Skip to main content

Abuse-charge teacher back in class

An Irish teacher who was found guilty of touching the breasts of five girls in school is back at work.

The teacher was offically reprimanded by the minister for education, Niamh Bhreathnach, and has had two annual pay rises "docked". The minister has also ordered that his future teaching activities be monitored.

He had been suspended on full pay pending the outcome of a sworn inquiry into allegations of "inappropriate sexual touching". A ministry official concluded that he had touched the breasts of each of the five pupils who gave evidence.

The official concluded that the teacher's "persistent method of approach and touching did amount to the harassment of these five girls by him".

The girls became distressed, and had genuine feelings of being touched "with improper motives".

The teacher did not exercise due care or take into full account the sensitivities and feelings of the girls in moving them from their work or assisting them. However, the inspector said he could not conclude beyond reasonable doubt that there was a sexual motive. Therefore, he did not conclude that the contacts amounted to sexual abuse.

The inquiry was unusual in several respects and has led to much soul-searching among educationists and journalists. During the sworn inquiry the five girls were cross-examined by the teacher's legal representative, appointed by his trade union. The girls, however, had no legal representation and some were said to have been distressed by the questioning. This has led to calls by the National Parents' Council for a different form of inquiry into allegations of sexual abuse against teachers.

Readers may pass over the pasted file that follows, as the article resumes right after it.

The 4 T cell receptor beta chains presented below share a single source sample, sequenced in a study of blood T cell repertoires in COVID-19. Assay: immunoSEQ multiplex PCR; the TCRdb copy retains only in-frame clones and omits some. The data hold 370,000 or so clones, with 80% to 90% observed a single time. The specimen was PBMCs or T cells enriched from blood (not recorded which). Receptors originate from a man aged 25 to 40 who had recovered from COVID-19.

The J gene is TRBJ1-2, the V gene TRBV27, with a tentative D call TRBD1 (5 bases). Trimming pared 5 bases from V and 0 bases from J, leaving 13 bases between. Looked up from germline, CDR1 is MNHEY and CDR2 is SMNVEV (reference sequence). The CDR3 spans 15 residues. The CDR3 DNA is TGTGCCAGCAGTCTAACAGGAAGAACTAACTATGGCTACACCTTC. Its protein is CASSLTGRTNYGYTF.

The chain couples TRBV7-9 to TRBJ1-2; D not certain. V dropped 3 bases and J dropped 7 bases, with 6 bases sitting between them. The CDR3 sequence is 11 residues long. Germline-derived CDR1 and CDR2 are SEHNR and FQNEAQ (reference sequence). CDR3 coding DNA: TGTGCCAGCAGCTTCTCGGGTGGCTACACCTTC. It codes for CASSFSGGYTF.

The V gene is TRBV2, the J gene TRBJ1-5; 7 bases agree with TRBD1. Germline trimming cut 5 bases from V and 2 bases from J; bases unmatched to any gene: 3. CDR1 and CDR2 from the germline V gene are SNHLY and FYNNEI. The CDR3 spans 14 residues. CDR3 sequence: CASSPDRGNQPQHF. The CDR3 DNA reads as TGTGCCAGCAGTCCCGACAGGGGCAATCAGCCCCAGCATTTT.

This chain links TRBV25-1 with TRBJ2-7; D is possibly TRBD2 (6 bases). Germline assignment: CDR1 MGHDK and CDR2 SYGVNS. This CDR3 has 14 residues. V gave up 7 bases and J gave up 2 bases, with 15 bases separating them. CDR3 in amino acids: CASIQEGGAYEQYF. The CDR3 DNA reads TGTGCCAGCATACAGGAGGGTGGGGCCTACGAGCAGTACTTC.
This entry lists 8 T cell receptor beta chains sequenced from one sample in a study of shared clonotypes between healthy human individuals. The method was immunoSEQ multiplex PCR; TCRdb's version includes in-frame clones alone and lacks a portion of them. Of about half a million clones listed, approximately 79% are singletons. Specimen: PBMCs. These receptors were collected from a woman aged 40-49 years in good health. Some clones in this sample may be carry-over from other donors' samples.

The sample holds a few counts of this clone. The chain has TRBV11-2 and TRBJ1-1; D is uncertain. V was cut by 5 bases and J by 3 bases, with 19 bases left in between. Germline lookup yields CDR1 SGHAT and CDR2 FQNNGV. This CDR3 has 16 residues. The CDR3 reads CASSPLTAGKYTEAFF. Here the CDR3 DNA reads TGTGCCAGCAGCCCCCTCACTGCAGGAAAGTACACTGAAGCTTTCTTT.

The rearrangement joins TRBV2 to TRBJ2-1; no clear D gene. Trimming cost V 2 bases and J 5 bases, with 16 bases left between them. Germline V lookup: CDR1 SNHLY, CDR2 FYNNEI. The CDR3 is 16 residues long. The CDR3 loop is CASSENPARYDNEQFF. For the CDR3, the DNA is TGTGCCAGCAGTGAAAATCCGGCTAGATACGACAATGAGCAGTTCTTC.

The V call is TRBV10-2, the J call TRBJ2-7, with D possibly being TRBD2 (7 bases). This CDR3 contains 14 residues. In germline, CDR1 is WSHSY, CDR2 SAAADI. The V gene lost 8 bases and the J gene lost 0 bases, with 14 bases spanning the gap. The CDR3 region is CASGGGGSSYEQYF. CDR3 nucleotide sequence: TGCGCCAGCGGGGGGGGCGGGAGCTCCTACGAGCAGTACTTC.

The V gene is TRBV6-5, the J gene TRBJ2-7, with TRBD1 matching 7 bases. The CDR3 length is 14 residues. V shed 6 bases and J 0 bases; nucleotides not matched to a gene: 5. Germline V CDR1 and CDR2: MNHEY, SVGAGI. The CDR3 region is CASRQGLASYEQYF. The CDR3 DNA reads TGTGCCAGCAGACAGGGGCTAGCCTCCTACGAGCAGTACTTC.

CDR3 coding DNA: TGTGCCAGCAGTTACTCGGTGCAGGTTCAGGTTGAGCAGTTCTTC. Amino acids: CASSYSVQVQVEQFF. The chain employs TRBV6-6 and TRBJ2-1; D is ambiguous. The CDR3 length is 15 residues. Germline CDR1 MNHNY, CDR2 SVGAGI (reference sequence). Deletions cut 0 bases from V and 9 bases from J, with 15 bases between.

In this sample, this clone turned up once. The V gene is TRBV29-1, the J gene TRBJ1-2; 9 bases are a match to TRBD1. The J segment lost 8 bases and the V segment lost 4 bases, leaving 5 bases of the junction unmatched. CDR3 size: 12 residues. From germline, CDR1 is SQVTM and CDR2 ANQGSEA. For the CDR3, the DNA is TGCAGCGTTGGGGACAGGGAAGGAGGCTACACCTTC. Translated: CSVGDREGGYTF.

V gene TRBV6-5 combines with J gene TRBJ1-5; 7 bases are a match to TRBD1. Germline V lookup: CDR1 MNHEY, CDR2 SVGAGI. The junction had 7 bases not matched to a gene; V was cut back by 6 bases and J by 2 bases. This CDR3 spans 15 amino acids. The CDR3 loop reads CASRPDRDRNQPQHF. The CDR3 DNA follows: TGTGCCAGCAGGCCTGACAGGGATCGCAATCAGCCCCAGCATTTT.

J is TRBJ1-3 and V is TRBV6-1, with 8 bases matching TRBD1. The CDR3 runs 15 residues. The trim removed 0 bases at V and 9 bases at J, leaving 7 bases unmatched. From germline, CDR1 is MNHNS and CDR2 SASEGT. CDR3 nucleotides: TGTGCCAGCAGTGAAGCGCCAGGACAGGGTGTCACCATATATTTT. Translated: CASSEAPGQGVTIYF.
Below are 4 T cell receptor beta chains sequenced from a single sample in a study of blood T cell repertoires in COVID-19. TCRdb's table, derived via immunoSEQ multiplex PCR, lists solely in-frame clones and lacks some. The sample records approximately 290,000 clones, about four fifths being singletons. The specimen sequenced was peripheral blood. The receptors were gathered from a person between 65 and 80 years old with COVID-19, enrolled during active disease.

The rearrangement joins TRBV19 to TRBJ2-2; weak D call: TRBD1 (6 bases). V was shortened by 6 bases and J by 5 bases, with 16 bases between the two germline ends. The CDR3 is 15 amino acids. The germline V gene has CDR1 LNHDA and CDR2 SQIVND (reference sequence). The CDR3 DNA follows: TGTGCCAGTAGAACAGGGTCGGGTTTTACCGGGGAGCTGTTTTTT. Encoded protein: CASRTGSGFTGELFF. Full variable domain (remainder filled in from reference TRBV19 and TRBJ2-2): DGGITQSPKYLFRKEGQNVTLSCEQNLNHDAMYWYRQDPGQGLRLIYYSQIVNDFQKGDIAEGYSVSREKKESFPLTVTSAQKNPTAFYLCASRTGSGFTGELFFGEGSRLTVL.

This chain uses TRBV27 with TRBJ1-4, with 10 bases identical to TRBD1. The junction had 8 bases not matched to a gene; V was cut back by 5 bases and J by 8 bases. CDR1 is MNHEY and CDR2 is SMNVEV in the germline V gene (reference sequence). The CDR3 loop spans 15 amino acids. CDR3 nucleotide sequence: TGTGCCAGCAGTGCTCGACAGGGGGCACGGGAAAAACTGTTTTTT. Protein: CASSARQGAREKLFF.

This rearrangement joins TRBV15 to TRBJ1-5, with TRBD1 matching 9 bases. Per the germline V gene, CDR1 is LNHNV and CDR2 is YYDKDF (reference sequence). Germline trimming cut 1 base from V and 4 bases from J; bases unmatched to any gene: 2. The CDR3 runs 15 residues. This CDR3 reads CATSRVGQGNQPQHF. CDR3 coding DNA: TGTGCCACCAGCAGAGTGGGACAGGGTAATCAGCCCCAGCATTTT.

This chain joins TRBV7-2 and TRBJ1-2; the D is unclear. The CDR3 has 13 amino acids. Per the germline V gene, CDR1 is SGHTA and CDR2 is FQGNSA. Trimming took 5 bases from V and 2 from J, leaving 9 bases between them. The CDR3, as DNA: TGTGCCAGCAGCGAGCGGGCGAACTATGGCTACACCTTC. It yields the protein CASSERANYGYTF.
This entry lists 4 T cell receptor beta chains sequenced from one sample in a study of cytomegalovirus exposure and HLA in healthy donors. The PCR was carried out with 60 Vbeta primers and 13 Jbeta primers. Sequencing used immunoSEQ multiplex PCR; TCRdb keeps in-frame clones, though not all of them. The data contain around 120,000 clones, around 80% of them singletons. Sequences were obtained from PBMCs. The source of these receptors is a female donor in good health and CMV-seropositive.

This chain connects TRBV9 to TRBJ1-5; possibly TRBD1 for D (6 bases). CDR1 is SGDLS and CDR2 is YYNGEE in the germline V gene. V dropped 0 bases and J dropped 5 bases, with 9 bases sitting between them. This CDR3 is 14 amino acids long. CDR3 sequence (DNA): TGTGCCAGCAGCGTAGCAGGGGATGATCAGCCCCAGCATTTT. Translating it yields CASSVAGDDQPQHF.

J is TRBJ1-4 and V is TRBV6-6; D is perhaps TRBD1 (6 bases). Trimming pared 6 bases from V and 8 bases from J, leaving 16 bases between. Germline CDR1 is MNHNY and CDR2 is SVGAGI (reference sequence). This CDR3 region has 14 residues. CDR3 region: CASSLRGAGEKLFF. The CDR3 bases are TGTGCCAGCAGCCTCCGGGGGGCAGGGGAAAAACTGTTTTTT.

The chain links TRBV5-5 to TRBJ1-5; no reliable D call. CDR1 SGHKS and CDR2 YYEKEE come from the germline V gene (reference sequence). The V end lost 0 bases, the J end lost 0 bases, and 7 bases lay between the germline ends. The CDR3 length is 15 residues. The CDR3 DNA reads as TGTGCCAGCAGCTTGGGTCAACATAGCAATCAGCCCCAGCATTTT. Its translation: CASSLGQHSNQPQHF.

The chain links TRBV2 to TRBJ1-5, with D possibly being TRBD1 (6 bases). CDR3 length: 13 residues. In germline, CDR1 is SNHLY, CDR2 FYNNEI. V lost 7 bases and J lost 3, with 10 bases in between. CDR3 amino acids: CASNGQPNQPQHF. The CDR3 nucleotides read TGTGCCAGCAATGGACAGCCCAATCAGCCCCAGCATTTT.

The inquiry was held in camera, but the main findings were leaked to the media.

Initially the teacher was not named, but subsequently he was identified and a photograph of his home appeared in one Sunday newspaper. The school where he worked was also named.

The identification of the teacher and his school has angered the union, which says he was cleared of the main allegations of abuse and that he had suffered enough during his suspension without being pilloried by the media.

Log in or register for FREE to continue reading.

It only takes a moment and you'll get access to more news, plus courses, jobs and teaching resources tailored to you